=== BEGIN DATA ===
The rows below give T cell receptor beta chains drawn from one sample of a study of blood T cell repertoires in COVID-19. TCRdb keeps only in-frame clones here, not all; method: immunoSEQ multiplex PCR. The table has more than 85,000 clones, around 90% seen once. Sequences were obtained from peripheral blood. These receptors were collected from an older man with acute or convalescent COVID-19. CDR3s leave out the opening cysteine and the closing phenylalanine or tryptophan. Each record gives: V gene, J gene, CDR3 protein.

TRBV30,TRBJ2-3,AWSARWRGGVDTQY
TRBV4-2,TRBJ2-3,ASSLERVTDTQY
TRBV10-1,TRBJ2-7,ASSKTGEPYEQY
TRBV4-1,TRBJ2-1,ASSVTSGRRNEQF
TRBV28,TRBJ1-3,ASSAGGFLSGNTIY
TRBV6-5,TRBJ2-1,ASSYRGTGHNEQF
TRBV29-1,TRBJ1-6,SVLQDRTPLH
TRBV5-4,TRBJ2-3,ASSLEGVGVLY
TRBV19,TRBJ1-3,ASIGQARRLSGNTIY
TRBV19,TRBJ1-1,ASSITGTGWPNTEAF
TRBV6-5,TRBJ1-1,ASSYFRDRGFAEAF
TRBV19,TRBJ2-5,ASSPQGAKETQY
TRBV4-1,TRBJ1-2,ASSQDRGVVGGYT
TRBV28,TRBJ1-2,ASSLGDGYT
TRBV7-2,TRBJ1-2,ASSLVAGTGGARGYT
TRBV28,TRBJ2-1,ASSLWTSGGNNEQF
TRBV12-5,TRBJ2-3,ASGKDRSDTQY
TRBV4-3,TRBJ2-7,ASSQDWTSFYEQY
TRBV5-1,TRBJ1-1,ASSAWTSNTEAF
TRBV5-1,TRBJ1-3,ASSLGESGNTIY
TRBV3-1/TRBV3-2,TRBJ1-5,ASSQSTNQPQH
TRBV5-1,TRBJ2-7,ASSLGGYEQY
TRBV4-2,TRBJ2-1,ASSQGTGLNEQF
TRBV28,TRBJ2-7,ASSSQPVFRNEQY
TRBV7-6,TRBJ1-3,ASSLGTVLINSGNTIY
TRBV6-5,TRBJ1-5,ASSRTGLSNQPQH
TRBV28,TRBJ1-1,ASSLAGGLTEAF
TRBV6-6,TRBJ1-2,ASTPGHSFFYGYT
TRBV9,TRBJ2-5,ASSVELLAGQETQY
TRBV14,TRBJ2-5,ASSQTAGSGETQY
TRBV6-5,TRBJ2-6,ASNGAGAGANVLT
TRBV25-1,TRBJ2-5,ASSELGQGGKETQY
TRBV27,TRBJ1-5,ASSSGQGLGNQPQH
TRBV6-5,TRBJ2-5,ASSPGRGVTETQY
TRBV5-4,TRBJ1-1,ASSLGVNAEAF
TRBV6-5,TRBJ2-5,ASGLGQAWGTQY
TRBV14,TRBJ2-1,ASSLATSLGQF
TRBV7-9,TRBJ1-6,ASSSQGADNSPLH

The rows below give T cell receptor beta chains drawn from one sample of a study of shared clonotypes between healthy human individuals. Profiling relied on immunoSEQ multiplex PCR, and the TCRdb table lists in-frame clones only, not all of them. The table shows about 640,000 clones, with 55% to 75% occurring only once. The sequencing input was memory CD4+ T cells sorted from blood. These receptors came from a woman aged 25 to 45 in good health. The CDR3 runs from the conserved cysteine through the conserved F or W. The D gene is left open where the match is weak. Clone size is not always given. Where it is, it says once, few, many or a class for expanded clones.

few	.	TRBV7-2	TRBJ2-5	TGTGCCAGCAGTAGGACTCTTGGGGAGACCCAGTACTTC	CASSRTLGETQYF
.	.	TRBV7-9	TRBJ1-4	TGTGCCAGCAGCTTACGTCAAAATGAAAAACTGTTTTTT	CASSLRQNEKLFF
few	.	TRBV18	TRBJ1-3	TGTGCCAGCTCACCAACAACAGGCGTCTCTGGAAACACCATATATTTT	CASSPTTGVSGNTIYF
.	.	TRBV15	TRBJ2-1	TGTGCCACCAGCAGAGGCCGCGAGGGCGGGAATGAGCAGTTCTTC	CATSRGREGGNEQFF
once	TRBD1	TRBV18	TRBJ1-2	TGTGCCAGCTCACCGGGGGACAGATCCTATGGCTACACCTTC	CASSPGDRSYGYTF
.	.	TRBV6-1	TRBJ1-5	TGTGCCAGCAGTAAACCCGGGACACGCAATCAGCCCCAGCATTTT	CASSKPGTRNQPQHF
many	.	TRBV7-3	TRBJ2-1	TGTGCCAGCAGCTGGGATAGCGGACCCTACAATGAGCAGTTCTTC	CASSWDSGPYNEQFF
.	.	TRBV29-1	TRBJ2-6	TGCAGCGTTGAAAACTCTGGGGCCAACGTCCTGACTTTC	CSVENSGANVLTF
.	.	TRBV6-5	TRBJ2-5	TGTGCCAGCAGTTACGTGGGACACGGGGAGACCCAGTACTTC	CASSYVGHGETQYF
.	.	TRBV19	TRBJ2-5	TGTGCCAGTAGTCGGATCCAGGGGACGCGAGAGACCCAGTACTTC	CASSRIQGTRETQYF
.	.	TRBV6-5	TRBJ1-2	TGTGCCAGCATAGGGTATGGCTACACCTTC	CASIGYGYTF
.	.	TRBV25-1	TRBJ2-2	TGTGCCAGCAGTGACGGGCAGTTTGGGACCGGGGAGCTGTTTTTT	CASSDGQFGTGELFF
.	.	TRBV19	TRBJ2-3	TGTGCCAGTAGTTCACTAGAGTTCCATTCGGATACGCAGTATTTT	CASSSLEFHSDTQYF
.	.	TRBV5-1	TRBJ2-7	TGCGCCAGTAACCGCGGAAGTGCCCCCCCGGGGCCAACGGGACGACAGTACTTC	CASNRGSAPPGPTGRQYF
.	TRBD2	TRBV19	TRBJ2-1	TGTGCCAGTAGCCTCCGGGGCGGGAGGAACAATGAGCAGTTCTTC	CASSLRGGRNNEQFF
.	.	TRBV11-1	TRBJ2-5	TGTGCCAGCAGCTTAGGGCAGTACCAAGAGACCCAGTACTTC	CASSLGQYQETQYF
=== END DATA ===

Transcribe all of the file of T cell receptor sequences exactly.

The rows below give T cell receptor beta chains drawn from one sample of a study of blood T cell repertoires in COVID-19. TCRdb keeps only in-frame clones here, not all; method: immunoSEQ multiplex PCR. The table has more than 85,000 clones, around 90% seen once. Sequences were obtained from peripheral blood. These receptors were collected from an older man with acute or convalescent COVID-19. CDR3s leave out the opening cysteine and the closing phenylalanine or tryptophan. Each record gives: V gene, J gene, CDR3 protein.

TRBV30,TRBJ2-3,AWSARWRGGVDTQY
TRBV4-2,TRBJ2-3,ASSLERVTDTQY
TRBV10-1,TRBJ2-7,ASSKTGEPYEQY
TRBV4-1,TRBJ2-1,ASSVTSGRRNEQF
TRBV28,TRBJ1-3,ASSAGGFLSGNTIY
TRBV6-5,TRBJ2-1,ASSYRGTGHNEQF
TRBV29-1,TRBJ1-6,SVLQDRTPLH
TRBV5-4,TRBJ2-3,ASSLEGVGVLY
TRBV19,TRBJ1-3,ASIGQARRLSGNTIY
TRBV19,TRBJ1-1,ASSITGTGWPNTEAF
TRBV6-5,TRBJ1-1,ASSYFRDRGFAEAF
TRBV19,TRBJ2-5,ASSPQGAKETQY
TRBV4-1,TRBJ1-2,ASSQDRGVVGGYT
TRBV28,TRBJ1-2,ASSLGDGYT
TRBV7-2,TRBJ1-2,ASSLVAGTGGARGYT
TRBV28,TRBJ2-1,ASSLWTSGGNNEQF
TRBV12-5,TRBJ2-3,ASGKDRSDTQY
TRBV4-3,TRBJ2-7,ASSQDWTSFYEQY
TRBV5-1,TRBJ1-1,ASSAWTSNTEAF
TRBV5-1,TRBJ1-3,ASSLGESGNTIY
TRBV3-1/TRBV3-2,TRBJ1-5,ASSQSTNQPQH
TRBV5-1,TRBJ2-7,ASSLGGYEQY
TRBV4-2,TRBJ2-1,ASSQGTGLNEQF
TRBV28,TRBJ2-7,ASSSQPVFRNEQY
TRBV7-6,TRBJ1-3,ASSLGTVLINSGNTIY
TRBV6-5,TRBJ1-5,ASSRTGLSNQPQH
TRBV28,TRBJ1-1,ASSLAGGLTEAF
TRBV6-6,TRBJ1-2,ASTPGHSFFYGYT
TRBV9,TRBJ2-5,ASSVELLAGQETQY
TRBV14,TRBJ2-5,ASSQTAGSGETQY
TRBV6-5,TRBJ2-6,ASNGAGAGANVLT
TRBV25-1,TRBJ2-5,ASSELGQGGKETQY
TRBV27,TRBJ1-5,ASSSGQGLGNQPQH
TRBV6-5,TRBJ2-5,ASSPGRGVTETQY
TRBV5-4,TRBJ1-1,ASSLGVNAEAF
TRBV6-5,TRBJ2-5,ASGLGQAWGTQY
TRBV14,TRBJ2-1,ASSLATSLGQF
TRBV7-9,TRBJ1-6,ASSSQGADNSPLH

The rows below give T cell receptor beta chains drawn from one sample of a study of shared clonotypes between healthy human individuals. Profiling relied on immunoSEQ multiplex PCR, and the TCRdb table lists in-frame clones only, not all of them. The table shows about 640,000 clones, with 55% to 75% occurring only once. The sequencing input was memory CD4+ T cells sorted from blood. These receptors came from a woman aged 25 to 45 in good health. The CDR3 runs from the conserved cysteine through the conserved F or W. The D gene is left open where the match is weak. Clone size is not always given. Where it is, it says once, few, many or a class for expanded clones.

few	.	TRBV7-2	TRBJ2-5	TGTGCCAGCAGTAGGACTCTTGGGGAGACCCAGTACTTC	CASSRTLGETQYF
.	.	TRBV7-9	TRBJ1-4	TGTGCCAGCAGCTTACGTCAAAATGAAAAACTGTTTTTT	CASSLRQNEKLFF
few	.	TRBV18	TRBJ1-3	TGTGCCAGCTCACCAACAACAGGCGTCTCTGGAAACACCATATATTTT	CASSPTTGVSGNTIYF
.	.	TRBV15	TRBJ2-1	TGTGCCACCAGCAGAGGCCGCGAGGGCGGGAATGAGCAGTTCTTC	CATSRGREGGNEQFF
once	TRBD1	TRBV18	TRBJ1-2	TGTGCCAGCTCACCGGGGGACAGATCCTATGGCTACACCTTC	CASSPGDRSYGYTF
.	.	TRBV6-1	TRBJ1-5	TGTGCCAGCAGTAAACCCGGGACACGCAATCAGCCCCAGCATTTT	CASSKPGTRNQPQHF
many	.	TRBV7-3	TRBJ2-1	TGTGCCAGCAGCTGGGATAGCGGACCCTACAATGAGCAGTTCTTC	CASSWDSGPYNEQFF
.	.	TRBV29-1	TRBJ2-6	TGCAGCGTTGAAAACTCTGGGGCCAACGTCCTGACTTTC	CSVENSGANVLTF
.	.	TRBV6-5	TRBJ2-5	TGTGCCAGCAGTTACGTGGGACACGGGGAGACCCAGTACTTC	CASSYVGHGETQYF
.	.	TRBV19	TRBJ2-5	TGTGCCAGTAGTCGGATCCAGGGGACGCGAGAGACCCAGTACTTC	CASSRIQGTRETQYF
.	.	TRBV6-5	TRBJ1-2	TGTGCCAGCATAGGGTATGGCTACACCTTC	CASIGYGYTF
.	.	TRBV25-1	TRBJ2-2	TGTGCCAGCAGTGACGGGCAGTTTGGGACCGGGGAGCTGTTTTTT	CASSDGQFGTGELFF
.	.	TRBV19	TRBJ2-3	TGTGCCAGTAGTTCACTAGAGTTCCATTCGGATACGCAGTATTTT	CASSSLEFHSDTQYF
.	.	TRBV5-1	TRBJ2-7	TGCGCCAGTAACCGCGGAAGTGCCCCCCCGGGGCCAACGGGACGACAGTACTTC	CASNRGSAPPGPTGRQYF
.	TRBD2	TRBV19	TRBJ2-1	TGTGCCAGTAGCCTCCGGGGCGGGAGGAACAATGAGCAGTTCTTC	CASSLRGGRNNEQFF
.	.	TRBV11-1	TRBJ2-5	TGTGCCAGCAGCTTAGGGCAGTACCAAGAGACCCAGTACTTC	CASSLGQYQETQYF